Action: Find like-minded women entrepreneurs — yes, even in your own niche — who want to do business together. It may not be as extreme as my live coworking sessions with Emily, but even setting up a private Facebook group with a handful of ladies where you can encourage each other and give accountability and feedback can be priceless.
So let’s revisit what we’ve talked about today:
But where do you find biz friends like that?
Start by looking around you. Are you in a Facebook link swap group already? One of those 10,000-person free-for-alls? You might not need to look any further. Take notice when someone says something inspired — smart, or goal driven — that shows she’s not just another “blind follower of the crowd.” Or even if she asks smart questions! Click through that woman’s blog or website and see if she’s running her business the way you want to. And don’t look for people light years ahead of you. Find women at about the same level so you can grow together.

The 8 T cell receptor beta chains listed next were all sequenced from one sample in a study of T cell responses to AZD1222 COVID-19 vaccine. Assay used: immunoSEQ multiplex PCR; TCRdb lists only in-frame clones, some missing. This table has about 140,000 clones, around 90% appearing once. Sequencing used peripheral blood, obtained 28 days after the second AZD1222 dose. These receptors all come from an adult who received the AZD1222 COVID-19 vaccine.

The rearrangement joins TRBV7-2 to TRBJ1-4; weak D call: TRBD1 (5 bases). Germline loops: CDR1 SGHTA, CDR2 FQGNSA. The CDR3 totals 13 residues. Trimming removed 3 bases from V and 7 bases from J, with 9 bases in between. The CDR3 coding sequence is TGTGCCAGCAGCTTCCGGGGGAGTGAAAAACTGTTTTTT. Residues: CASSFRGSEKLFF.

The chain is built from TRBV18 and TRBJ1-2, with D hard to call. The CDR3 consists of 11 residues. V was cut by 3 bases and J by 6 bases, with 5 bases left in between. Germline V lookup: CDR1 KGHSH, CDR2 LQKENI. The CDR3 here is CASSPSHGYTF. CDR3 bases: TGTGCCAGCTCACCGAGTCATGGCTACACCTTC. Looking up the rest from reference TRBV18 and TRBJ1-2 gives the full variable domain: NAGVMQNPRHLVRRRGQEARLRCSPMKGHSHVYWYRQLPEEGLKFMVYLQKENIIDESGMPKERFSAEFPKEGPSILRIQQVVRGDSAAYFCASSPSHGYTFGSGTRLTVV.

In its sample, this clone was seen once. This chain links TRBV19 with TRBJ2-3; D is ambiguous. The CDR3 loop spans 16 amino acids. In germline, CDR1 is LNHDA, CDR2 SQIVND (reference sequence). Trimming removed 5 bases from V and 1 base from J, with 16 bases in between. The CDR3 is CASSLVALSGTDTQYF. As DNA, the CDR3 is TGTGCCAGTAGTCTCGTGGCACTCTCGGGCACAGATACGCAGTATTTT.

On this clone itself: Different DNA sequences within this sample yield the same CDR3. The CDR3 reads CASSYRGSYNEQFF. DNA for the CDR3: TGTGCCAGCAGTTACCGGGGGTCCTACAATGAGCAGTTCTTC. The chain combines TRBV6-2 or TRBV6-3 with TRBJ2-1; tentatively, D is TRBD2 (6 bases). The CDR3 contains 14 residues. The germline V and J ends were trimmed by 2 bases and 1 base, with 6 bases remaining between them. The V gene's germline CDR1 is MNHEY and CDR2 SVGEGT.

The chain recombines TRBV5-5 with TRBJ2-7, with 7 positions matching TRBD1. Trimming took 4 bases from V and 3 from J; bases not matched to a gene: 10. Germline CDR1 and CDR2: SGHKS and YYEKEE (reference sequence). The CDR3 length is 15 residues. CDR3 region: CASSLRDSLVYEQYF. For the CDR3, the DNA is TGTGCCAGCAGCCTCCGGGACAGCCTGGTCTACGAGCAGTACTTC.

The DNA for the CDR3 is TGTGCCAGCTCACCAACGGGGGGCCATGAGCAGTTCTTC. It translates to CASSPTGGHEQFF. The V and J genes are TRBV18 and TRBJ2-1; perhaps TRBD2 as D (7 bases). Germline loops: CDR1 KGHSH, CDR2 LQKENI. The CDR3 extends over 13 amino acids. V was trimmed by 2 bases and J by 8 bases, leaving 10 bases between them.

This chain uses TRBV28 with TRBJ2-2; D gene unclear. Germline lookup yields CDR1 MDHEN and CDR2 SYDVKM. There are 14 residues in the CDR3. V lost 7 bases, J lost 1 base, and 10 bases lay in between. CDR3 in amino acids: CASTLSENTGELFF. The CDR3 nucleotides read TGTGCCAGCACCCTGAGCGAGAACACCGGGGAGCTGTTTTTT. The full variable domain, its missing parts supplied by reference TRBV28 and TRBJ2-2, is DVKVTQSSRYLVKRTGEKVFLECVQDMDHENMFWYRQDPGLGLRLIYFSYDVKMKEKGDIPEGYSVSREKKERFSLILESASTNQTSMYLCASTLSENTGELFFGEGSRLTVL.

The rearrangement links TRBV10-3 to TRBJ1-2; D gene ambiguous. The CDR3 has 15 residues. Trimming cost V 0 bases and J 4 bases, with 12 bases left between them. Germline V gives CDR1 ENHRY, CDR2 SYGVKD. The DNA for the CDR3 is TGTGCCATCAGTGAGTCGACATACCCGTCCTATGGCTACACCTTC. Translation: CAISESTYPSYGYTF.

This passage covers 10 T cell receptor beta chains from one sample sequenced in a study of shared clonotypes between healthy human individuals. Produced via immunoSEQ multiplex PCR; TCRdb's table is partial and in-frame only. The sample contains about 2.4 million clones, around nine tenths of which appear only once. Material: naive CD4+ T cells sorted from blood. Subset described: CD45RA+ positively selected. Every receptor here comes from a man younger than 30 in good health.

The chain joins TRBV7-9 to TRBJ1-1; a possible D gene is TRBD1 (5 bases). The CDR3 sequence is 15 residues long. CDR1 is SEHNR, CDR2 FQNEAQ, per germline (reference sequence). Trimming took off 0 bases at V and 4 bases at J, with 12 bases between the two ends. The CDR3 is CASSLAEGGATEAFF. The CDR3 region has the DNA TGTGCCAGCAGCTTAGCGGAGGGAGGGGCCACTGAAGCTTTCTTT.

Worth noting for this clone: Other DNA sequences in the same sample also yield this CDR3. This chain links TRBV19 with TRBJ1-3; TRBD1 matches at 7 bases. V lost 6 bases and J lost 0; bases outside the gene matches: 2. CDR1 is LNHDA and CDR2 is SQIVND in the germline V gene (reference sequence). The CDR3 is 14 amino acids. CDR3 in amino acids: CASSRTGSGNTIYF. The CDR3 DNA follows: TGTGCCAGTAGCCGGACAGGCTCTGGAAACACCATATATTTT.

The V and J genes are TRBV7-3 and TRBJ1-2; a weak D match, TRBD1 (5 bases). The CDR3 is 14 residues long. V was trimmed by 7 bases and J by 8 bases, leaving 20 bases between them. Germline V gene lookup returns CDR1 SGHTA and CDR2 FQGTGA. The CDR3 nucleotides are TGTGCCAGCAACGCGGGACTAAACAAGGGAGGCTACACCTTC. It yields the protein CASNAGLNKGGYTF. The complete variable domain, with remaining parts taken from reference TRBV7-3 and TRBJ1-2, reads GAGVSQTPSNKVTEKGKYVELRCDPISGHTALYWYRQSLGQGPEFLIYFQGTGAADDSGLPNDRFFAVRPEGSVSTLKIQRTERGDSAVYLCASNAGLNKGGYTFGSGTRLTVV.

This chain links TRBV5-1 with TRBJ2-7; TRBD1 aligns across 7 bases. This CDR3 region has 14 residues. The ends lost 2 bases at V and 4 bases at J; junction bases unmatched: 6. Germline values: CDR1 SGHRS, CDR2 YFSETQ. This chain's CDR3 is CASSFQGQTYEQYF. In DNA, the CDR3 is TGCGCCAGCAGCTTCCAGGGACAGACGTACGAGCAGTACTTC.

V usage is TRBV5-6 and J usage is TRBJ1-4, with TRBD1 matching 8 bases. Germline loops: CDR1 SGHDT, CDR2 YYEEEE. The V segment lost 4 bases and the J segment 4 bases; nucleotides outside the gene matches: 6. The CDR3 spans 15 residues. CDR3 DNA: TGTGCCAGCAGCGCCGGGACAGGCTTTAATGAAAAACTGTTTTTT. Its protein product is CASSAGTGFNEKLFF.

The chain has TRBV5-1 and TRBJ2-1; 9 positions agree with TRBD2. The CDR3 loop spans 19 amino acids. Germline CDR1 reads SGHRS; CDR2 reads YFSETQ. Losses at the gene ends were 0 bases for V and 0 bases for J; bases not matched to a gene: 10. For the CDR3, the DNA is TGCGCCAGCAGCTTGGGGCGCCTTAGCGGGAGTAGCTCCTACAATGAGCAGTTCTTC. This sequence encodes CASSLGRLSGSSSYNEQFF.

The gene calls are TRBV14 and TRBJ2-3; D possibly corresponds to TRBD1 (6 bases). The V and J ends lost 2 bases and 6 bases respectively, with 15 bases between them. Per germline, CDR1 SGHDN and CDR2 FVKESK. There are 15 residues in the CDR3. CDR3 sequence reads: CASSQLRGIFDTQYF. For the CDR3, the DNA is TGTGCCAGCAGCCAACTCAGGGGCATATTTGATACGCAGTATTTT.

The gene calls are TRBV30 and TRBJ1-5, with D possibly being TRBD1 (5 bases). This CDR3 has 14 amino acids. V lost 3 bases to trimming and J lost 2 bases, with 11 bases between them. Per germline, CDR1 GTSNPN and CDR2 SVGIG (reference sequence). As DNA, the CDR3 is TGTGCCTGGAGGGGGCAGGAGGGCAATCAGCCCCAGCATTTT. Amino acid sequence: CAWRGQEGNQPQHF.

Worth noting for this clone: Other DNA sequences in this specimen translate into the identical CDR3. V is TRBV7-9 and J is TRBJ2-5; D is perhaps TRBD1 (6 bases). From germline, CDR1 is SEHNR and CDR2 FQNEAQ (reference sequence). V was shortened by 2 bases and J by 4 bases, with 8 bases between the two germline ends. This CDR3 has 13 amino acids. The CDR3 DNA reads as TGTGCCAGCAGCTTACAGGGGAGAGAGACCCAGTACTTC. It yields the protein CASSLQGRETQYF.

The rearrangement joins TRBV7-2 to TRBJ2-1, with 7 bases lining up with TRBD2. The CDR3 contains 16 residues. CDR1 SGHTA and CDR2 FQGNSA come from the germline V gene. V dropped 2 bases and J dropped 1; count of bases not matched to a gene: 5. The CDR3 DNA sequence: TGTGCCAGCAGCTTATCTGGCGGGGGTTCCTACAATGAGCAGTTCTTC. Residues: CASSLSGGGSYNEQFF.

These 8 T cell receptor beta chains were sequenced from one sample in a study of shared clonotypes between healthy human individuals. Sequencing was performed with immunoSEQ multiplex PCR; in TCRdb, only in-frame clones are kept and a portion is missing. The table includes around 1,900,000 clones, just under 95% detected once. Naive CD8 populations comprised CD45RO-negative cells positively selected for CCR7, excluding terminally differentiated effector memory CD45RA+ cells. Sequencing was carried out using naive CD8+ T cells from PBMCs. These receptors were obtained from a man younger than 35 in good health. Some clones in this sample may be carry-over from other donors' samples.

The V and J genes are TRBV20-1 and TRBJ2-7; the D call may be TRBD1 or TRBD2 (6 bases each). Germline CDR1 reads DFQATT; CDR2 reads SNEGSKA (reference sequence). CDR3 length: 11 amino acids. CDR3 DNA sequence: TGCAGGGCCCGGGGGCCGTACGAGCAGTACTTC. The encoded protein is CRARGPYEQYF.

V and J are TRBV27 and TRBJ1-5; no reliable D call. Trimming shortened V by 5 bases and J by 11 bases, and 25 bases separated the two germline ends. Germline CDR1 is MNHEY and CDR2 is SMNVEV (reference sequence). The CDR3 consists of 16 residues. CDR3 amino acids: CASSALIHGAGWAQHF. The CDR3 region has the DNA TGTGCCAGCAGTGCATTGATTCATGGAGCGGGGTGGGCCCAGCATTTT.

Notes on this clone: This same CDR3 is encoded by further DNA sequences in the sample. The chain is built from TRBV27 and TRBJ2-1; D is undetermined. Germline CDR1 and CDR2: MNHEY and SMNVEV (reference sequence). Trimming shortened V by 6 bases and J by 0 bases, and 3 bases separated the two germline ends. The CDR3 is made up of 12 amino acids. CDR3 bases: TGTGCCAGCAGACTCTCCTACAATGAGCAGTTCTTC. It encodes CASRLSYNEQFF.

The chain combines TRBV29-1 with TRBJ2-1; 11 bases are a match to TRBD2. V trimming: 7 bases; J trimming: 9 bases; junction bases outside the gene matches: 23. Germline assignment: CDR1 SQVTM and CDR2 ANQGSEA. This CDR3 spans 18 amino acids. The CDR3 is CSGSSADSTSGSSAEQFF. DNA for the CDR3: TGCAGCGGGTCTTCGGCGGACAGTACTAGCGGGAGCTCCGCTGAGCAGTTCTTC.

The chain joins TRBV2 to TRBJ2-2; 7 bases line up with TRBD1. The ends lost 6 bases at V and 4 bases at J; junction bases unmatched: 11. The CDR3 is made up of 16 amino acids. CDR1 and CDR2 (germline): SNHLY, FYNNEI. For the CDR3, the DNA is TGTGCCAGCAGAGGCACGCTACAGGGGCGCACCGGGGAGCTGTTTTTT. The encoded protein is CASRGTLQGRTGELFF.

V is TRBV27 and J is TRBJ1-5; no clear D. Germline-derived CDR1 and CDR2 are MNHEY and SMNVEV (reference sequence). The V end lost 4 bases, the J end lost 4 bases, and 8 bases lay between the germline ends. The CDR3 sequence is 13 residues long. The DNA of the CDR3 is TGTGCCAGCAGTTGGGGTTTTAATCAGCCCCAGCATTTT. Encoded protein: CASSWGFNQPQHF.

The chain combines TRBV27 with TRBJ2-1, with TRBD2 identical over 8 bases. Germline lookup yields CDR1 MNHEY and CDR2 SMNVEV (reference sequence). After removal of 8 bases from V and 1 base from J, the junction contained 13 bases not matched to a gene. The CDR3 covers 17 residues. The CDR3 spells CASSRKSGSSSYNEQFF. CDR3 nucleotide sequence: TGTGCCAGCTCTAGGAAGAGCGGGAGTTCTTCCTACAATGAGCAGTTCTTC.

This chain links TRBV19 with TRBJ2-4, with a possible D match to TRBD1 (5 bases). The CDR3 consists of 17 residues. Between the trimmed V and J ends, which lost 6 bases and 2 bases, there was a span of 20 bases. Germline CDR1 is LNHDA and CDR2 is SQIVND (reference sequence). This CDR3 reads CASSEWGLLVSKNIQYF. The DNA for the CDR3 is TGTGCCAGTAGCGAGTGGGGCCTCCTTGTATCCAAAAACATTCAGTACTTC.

And if you’re completely alone in the online world? Join a course. Take a class. Rub elbows with women in a smaller setting and again, look for like-minded ladies who are clearly driven and doing things the smart way.
And in both cases, announce your intention! If you plan to launch a product in next 12 months, then say so! You want to find and attract people who are headed in the same direction.
If you’ve been taking bad advice, fearing the competition, or trying to grow your biz solo, then do what my fiction-loving 7th grade friend Melissa didn’t do in time, and drop those bad habits, fast!
You’ll be happier, more confident, and make smarter, more profitable decisions.
And guess what?
You’ll have friends.